PA Official Opposes Joining ICC so as to 'Shoot Israelis'
A senior Palestinian Authority (PA) official last Friday opposed his organization's aspirations to sue Israel for "war crimes" at the International Criminal Court (ICC). His reason - such a move might prevent Arabs under PA jurisdiction from "shooting Israelis."
The official, Abbas Zaki, is a leader in PA Chairman Mahmoud Abbas's Fatah faction. His comments came in an interview on the Lebanese Palestine Today TV, which was translated by Palestinian Media Watch (PMW).
"I'm against signing the Rome Statute (i.e., joining the ICC) as long as our country is occupied. If tomorrow you shoot, they'll say you signed an agreement," remarked Zaki.
The PA official continued "this is not meant for people who want to liberate their country...I think the (Palestinian) people's weapon is pure - they don't want to kill. By the way, there are no innocent Israelis."
Zaki's statements have great significance, particularly given his close relationship with Abbas. Last October he reportedly went to Syria as Abbas's personal representative, and he has spoken at public events representing Abbas's Fatah movement.
Fatah, particularly its "military wing" Al-Aqsa Martyrs' Brigades, has been calling for a return to a terror war against Israel, a message which Zaki has been supporting for a long time.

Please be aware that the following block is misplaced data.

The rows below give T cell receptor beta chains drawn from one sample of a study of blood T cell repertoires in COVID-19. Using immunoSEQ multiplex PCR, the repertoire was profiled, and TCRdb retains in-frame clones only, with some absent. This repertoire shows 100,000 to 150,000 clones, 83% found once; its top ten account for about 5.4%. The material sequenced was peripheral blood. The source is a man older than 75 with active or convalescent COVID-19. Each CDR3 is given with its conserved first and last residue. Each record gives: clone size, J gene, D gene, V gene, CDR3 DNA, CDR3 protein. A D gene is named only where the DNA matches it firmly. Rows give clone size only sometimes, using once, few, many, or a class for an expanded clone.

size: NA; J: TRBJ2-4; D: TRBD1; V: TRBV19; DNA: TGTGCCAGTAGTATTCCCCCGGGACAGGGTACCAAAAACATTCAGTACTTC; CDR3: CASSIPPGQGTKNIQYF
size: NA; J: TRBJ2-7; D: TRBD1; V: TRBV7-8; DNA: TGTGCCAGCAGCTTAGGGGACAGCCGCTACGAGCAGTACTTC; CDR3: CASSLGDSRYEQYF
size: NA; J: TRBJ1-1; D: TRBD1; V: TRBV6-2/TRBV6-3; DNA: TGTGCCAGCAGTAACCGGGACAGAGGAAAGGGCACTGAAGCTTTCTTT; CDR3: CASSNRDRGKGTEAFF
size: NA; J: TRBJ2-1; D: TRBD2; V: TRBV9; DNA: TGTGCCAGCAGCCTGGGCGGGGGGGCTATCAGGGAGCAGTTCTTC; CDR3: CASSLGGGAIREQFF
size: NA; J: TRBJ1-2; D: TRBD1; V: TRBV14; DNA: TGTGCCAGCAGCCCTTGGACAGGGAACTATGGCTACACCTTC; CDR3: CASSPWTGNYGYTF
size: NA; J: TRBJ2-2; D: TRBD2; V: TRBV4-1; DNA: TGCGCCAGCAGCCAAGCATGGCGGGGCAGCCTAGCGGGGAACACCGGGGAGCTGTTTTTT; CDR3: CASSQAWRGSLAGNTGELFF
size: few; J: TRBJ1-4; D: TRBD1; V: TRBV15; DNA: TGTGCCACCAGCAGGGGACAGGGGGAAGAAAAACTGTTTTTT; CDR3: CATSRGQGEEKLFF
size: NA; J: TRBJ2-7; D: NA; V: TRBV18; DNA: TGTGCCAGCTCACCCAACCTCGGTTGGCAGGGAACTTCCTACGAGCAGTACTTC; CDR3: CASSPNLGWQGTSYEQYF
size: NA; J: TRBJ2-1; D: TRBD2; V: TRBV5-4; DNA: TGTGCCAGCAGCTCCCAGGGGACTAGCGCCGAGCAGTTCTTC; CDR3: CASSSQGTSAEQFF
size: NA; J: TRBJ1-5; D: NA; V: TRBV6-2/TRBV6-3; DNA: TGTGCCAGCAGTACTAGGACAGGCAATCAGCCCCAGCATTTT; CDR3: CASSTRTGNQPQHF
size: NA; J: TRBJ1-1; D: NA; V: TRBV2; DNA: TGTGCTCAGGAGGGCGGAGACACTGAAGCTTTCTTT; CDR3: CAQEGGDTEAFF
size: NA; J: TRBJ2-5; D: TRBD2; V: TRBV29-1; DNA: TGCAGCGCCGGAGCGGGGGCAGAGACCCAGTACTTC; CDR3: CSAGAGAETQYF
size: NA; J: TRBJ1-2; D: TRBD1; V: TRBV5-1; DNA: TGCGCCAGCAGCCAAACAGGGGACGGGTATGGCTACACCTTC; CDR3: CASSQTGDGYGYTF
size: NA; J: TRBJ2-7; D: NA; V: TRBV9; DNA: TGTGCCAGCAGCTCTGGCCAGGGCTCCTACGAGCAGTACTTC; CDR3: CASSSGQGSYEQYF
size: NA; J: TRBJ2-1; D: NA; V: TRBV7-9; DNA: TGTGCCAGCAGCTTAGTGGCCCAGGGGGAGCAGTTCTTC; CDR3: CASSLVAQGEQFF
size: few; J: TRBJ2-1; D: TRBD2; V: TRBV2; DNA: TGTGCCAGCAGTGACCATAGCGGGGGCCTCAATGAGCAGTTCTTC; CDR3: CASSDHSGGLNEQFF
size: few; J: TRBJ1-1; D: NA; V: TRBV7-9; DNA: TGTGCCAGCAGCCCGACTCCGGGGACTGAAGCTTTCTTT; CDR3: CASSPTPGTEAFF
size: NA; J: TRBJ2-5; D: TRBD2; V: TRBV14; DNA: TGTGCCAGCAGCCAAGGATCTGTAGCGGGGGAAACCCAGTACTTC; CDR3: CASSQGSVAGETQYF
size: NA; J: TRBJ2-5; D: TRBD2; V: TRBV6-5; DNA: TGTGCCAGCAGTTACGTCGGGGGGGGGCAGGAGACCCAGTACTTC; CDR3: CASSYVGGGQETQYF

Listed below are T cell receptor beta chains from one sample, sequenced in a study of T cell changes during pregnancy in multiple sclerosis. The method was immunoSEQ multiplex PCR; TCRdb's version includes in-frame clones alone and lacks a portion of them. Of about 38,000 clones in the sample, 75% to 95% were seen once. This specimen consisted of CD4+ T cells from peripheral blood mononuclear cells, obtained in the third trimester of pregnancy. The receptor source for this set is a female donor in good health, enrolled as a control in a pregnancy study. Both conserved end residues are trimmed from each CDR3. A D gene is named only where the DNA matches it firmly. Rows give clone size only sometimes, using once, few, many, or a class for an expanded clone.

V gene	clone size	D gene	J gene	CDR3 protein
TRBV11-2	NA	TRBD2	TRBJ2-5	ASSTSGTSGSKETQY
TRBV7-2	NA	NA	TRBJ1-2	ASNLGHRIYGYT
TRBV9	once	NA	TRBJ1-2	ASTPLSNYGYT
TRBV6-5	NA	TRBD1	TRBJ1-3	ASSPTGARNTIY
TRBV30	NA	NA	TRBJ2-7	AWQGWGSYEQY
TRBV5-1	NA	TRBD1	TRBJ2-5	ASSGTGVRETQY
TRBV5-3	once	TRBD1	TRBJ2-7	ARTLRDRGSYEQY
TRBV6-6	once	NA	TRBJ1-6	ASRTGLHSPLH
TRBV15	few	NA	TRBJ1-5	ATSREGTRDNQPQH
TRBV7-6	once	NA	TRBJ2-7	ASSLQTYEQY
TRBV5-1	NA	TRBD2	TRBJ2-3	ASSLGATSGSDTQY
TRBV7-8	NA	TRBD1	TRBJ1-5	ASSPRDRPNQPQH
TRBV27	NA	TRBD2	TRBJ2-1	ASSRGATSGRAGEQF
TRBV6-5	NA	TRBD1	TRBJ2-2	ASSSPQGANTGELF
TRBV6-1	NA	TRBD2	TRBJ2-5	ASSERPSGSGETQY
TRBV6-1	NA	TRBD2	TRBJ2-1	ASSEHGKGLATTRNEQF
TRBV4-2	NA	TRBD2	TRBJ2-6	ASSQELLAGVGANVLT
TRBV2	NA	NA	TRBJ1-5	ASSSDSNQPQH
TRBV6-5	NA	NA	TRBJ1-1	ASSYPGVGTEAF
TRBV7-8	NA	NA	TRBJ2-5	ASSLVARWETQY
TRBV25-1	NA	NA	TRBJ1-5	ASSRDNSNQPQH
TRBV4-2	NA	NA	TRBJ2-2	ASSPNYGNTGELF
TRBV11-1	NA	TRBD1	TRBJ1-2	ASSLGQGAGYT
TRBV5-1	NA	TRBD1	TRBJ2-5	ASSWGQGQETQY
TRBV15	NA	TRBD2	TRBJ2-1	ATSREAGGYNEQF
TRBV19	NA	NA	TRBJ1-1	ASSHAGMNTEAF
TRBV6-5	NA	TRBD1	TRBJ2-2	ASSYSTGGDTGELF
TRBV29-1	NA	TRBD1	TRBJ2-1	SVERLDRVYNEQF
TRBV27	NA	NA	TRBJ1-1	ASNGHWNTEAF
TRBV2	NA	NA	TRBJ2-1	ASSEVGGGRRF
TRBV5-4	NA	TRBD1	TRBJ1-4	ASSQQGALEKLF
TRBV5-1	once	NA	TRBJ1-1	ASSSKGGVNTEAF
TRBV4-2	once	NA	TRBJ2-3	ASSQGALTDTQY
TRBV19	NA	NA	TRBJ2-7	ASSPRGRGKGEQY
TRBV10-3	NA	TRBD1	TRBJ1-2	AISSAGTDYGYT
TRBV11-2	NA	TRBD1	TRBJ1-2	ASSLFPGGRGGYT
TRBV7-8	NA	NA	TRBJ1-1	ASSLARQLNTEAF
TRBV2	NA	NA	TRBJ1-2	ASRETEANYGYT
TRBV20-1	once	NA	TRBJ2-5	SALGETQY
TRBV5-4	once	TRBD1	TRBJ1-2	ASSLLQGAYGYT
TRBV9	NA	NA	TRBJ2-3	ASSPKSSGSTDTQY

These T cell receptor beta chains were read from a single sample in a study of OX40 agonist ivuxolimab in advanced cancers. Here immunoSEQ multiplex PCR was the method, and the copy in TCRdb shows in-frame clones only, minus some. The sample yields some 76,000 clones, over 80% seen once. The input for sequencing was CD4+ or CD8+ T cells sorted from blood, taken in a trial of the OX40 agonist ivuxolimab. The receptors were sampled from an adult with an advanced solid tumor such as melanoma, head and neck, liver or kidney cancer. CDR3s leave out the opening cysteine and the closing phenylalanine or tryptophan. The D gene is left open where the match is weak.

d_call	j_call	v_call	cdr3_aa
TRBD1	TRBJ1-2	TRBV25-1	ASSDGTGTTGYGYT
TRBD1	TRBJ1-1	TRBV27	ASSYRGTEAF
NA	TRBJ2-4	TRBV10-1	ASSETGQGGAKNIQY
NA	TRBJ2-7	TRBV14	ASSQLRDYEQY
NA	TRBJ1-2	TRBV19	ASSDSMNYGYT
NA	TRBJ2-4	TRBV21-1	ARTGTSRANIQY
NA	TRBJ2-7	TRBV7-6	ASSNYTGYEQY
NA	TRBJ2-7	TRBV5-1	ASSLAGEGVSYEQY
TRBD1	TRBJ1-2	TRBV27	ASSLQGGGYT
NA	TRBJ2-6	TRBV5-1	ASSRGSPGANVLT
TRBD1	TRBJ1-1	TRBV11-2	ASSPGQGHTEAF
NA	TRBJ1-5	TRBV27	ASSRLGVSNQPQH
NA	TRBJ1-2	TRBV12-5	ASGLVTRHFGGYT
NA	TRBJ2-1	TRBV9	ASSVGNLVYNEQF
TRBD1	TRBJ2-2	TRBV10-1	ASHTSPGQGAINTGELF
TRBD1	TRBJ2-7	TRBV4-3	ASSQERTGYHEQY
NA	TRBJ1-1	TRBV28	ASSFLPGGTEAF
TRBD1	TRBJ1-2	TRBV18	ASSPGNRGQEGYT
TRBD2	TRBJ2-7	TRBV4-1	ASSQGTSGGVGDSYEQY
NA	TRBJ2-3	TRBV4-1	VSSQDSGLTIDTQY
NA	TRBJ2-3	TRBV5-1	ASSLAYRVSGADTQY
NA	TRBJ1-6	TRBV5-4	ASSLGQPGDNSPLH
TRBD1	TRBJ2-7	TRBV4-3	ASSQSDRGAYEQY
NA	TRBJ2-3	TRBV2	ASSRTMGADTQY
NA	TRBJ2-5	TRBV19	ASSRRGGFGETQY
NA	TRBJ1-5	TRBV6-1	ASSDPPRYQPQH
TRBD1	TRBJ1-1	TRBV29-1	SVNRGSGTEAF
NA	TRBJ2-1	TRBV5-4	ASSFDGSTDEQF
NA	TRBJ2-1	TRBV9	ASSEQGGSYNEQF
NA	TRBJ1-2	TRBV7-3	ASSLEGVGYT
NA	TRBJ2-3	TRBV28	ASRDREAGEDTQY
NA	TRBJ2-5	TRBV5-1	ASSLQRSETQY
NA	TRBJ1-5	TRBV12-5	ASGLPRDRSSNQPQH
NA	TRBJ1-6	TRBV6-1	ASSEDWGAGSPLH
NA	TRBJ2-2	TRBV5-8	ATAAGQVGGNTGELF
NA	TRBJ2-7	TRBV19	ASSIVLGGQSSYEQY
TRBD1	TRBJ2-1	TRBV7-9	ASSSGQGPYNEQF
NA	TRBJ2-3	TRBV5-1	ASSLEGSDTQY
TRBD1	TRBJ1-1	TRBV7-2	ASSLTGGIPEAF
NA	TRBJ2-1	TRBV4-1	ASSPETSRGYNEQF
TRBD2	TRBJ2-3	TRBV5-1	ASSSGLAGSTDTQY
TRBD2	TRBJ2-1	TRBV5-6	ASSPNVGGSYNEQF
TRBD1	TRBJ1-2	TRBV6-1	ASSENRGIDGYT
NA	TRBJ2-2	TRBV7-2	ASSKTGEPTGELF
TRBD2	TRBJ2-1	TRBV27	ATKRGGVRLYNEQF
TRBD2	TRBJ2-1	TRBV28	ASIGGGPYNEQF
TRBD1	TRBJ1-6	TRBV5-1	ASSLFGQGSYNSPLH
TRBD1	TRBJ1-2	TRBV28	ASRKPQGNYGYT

On official PA TV in March, Zaki called Israelis "an advanced instrument of evil," claiming "Allah will gather them so that we can kill them."
Likewise in February he said on TV "none of us, especially in Fatah, has ruled out the military options" against Israel. The month before that, he said on Syrian TV that any agreement Abbas reaches with Israel will merely be the "first stage" in destroying Israel.
Zaki similarly revealed the not-so-secret intentions of the PA back in 2011, when he said "if Israel withdraws from Jerusalem, evacuates the 650,000 settlers, and dismantles the wall, what will become of Israel? It will come to an end."
“If we say that we want to wipe Israel out...C'mon, it's too difficult. It's not [acceptable] policy to say so. Don't say these things to the world,” he warned. “Keep it to yourself.”